Wednesday, December 14, 2011

"Learning is not a spectator sport."

"Learning is not a spectator sport. Students do not learn much just by sitting in classes listening to teachers, memorizing pre-packaged assignments, and spitting out answers." This line comes from Chickering and Gamson's (1987) "Seven Principles for Good Practice in Undergraduate Education." It had been a while since I last read the short article, but the "learning is not a spectator sport" line came to mind recently as I listened to "Don't Lecture Me," a feature production of American Radio Works. The program makes a strong case for  active engagement of students in the classroom:
The fact that people learn better when they're actively engaged is one of the central findings from an explosion of cognitive research conducted over the last several decades. Another major finding is that short-term memory is very limited - your brain can only store so much at once. A lot of the information presented in a typical lecture comes at people too fast and is quickly forgotten. Eric Mazur says lecturing is a waste of time. It's not an effective way for students to learn information; reading the textbook is better.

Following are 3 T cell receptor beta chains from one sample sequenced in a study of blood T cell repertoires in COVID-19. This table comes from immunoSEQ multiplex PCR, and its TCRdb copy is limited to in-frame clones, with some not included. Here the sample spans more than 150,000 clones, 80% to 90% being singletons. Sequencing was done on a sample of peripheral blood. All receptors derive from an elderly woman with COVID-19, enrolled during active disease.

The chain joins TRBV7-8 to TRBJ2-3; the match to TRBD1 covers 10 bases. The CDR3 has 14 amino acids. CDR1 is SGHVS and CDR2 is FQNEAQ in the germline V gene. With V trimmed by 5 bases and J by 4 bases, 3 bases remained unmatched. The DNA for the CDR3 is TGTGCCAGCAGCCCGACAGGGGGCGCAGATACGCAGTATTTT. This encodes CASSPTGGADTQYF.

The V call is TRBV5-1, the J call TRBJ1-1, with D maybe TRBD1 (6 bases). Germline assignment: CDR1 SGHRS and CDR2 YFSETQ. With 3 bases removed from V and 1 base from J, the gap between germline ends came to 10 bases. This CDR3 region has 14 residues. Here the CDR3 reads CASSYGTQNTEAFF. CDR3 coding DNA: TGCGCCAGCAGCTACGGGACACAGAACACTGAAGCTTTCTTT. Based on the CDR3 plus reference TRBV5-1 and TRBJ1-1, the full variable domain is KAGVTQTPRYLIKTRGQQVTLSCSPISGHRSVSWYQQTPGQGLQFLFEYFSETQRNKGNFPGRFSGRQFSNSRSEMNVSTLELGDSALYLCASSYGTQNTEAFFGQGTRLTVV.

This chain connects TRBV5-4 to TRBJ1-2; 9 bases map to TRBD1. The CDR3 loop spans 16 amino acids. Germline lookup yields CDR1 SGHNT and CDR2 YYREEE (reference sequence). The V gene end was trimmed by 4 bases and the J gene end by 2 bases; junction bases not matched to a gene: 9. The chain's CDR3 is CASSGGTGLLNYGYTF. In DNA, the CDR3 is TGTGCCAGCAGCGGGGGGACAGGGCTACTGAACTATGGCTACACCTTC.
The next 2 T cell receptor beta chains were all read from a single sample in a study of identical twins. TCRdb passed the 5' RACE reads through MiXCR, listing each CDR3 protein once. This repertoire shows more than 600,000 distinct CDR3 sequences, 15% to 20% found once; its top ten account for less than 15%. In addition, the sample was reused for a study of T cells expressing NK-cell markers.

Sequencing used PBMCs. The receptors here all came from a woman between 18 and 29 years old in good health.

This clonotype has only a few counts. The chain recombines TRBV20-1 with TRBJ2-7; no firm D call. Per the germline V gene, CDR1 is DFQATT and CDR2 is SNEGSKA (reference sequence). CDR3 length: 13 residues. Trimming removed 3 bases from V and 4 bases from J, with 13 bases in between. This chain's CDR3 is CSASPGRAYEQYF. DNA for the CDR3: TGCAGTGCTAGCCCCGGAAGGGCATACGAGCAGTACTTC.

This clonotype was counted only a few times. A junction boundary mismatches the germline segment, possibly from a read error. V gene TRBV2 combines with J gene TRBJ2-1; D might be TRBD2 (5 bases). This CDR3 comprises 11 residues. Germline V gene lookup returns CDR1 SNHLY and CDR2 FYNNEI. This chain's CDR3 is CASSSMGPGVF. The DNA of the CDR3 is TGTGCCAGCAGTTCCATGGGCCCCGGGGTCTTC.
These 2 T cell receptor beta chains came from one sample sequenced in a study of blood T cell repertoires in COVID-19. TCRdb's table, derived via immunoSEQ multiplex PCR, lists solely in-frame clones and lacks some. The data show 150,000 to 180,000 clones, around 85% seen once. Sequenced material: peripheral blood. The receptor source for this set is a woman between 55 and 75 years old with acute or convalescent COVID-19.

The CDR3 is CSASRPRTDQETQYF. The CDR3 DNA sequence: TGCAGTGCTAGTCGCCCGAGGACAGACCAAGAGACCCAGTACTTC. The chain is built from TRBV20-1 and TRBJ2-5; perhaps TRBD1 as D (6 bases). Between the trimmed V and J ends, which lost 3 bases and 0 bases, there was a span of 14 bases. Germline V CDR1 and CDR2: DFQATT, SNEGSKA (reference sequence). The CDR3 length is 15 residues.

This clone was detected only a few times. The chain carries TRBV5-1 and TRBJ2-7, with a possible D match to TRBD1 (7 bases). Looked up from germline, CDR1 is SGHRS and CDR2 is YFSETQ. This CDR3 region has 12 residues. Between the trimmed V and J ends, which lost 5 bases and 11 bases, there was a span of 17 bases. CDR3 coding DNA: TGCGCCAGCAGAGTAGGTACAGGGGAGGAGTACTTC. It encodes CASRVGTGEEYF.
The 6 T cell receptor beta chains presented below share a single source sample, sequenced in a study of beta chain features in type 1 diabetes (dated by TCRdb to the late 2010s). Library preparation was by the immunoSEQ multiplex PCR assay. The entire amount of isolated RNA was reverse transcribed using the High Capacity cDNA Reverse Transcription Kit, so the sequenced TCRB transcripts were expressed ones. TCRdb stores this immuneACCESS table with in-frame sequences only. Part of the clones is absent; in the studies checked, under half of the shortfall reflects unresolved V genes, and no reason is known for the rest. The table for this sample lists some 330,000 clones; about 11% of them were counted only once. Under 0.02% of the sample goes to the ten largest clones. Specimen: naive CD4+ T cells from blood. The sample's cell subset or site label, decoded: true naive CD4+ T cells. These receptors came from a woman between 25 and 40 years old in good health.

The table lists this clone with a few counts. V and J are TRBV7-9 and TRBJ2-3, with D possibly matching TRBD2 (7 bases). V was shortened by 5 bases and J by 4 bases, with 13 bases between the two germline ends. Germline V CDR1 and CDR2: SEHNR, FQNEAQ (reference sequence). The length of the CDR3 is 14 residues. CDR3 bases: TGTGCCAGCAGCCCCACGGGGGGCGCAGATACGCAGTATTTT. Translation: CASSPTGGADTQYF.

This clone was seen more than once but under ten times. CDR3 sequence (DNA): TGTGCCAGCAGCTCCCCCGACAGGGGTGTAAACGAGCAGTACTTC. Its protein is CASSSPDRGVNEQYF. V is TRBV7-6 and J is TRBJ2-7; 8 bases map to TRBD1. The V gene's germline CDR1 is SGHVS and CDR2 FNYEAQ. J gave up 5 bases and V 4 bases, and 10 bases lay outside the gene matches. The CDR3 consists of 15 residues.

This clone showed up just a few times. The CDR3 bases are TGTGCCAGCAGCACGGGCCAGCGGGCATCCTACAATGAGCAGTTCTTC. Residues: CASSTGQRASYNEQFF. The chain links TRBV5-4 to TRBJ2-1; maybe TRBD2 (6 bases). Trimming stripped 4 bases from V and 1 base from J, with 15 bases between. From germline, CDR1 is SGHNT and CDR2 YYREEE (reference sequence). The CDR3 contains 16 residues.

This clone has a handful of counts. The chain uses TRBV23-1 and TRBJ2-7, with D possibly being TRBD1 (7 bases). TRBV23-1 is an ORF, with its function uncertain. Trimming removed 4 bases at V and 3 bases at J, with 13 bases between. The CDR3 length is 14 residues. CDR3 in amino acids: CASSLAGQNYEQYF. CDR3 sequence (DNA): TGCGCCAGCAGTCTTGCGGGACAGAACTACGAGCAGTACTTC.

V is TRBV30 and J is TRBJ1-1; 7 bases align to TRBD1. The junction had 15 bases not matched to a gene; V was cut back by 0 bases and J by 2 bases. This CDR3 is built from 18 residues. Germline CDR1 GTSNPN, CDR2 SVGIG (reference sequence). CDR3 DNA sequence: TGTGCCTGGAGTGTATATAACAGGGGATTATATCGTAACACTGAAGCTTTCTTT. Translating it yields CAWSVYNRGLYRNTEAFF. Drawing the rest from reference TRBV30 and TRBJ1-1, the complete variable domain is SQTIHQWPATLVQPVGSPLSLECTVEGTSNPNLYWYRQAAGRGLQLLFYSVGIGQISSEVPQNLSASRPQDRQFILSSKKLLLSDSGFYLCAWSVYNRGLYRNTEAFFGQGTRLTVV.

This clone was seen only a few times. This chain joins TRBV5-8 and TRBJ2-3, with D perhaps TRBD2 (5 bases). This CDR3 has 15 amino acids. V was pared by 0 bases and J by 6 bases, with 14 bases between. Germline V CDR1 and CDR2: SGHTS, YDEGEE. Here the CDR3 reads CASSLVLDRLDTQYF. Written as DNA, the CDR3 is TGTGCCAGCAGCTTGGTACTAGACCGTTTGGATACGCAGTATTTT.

What I liked about the program is that it gave a real feel to what learning is like in the classroom when students are doing more than sitting like spectators.

The program aired locally on public radio a few months ago. I only now had the chance to listen to it with focused attention. I recommend it as what will surely be an interesting and thought-provoking diversion during the Winter break. You can access the audio file and the transcript here.